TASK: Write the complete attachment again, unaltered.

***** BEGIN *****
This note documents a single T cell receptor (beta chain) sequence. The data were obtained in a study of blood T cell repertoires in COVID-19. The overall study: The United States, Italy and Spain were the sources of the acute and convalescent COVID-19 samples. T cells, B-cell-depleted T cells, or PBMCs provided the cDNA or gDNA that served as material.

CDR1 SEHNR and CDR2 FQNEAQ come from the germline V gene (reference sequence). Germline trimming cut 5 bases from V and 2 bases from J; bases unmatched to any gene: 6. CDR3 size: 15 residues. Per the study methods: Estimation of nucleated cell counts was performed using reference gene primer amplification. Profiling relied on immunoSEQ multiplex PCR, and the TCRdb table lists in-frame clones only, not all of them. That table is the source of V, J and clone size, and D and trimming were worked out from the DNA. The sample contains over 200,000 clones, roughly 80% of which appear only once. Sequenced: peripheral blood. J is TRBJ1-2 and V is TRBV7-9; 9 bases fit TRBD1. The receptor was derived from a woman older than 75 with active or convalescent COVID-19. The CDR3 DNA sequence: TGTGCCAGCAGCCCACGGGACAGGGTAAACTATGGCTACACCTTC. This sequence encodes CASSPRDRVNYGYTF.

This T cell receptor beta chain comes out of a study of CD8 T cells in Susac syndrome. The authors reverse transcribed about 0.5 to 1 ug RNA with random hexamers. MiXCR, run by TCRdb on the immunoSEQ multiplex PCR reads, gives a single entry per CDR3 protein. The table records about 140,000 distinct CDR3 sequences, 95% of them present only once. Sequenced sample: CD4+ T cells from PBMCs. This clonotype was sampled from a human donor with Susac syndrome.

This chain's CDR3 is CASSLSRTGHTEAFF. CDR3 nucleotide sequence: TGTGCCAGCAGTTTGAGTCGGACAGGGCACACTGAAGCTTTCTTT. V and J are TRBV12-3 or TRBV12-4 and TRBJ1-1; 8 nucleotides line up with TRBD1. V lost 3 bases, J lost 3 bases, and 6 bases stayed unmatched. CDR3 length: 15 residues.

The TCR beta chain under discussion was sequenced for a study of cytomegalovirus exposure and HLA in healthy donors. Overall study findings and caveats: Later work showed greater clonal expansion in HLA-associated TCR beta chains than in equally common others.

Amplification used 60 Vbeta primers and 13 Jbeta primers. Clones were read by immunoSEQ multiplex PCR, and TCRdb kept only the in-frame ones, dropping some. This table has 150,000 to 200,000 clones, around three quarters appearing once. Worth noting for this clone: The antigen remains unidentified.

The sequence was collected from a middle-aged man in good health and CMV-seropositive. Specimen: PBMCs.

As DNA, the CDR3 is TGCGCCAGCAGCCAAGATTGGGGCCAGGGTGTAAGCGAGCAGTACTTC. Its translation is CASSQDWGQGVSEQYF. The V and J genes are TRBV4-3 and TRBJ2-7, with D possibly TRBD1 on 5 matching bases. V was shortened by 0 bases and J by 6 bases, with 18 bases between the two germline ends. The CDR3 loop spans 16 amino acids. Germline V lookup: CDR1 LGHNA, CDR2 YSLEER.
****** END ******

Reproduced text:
This note documents a single T cell receptor (beta chain) sequence. The data were obtained in a study of blood T cell repertoires in COVID-19. The overall study: The United States, Italy and Spain were the sources of the acute and convalescent COVID-19 samples. T cells, B-cell-depleted T cells, or PBMCs provided the cDNA or gDNA that served as material.

CDR1 SEHNR and CDR2 FQNEAQ come from the germline V gene (reference sequence). Germline trimming cut 5 bases from V and 2 bases from J; bases unmatched to any gene: 6. CDR3 size: 15 residues. Per the study methods: Estimation of nucleated cell counts was performed using reference gene primer amplification. Profiling relied on immunoSEQ multiplex PCR, and the TCRdb table lists in-frame clones only, not all of them. That table is the source of V, J and clone size, and D and trimming were worked out from the DNA. The sample contains over 200,000 clones, roughly 80% of which appear only once. Sequenced: peripheral blood. J is TRBJ1-2 and V is TRBV7-9; 9 bases fit TRBD1. The receptor was derived from a woman older than 75 with active or convalescent COVID-19. The CDR3 DNA sequence: TGTGCCAGCAGCCCACGGGACAGGGTAAACTATGGCTACACCTTC. This sequence encodes CASSPRDRVNYGYTF.

This T cell receptor beta chain comes out of a study of CD8 T cells in Susac syndrome. The authors reverse transcribed about 0.5 to 1 ug RNA with random hexamers. MiXCR, run by TCRdb on the immunoSEQ multiplex PCR reads, gives a single entry per CDR3 protein. The table records about 140,000 distinct CDR3 sequences, 95% of them present only once. Sequenced sample: CD4+ T cells from PBMCs. This clonotype was sampled from a human donor with Susac syndrome.

This chain's CDR3 is CASSLSRTGHTEAFF. CDR3 nucleotide sequence: TGTGCCAGCAGTTTGAGTCGGACAGGGCACACTGAAGCTTTCTTT. V and J are TRBV12-3 or TRBV12-4 and TRBJ1-1; 8 nucleotides line up with TRBD1. V lost 3 bases, J lost 3 bases, and 6 bases stayed unmatched. CDR3 length: 15 residues.

The TCR beta chain under discussion was sequenced for a study of cytomegalovirus exposure and HLA in healthy donors. Overall study findings and caveats: Later work showed greater clonal expansion in HLA-associated TCR beta chains than in equally common others.

Amplification used 60 Vbeta primers and 13 Jbeta primers. Clones were read by immunoSEQ multiplex PCR, and TCRdb kept only the in-frame ones, dropping some. This table has 150,000 to 200,000 clones, around three quarters appearing once. Worth noting for this clone: The antigen remains unidentified.

The sequence was collected from a middle-aged man in good health and CMV-seropositive. Specimen: PBMCs.

As DNA, the CDR3 is TGCGCCAGCAGCCAAGATTGGGGCCAGGGTGTAAGCGAGCAGTACTTC. Its translation is CASSQDWGQGVSEQYF. The V and J genes are TRBV4-3 and TRBJ2-7, with D possibly TRBD1 on 5 matching bases. V was shortened by 0 bases and J by 6 bases, with 18 bases between the two germline ends. The CDR3 loop spans 16 amino acids. Germline V lookup: CDR1 LGHNA, CDR2 YSLEER.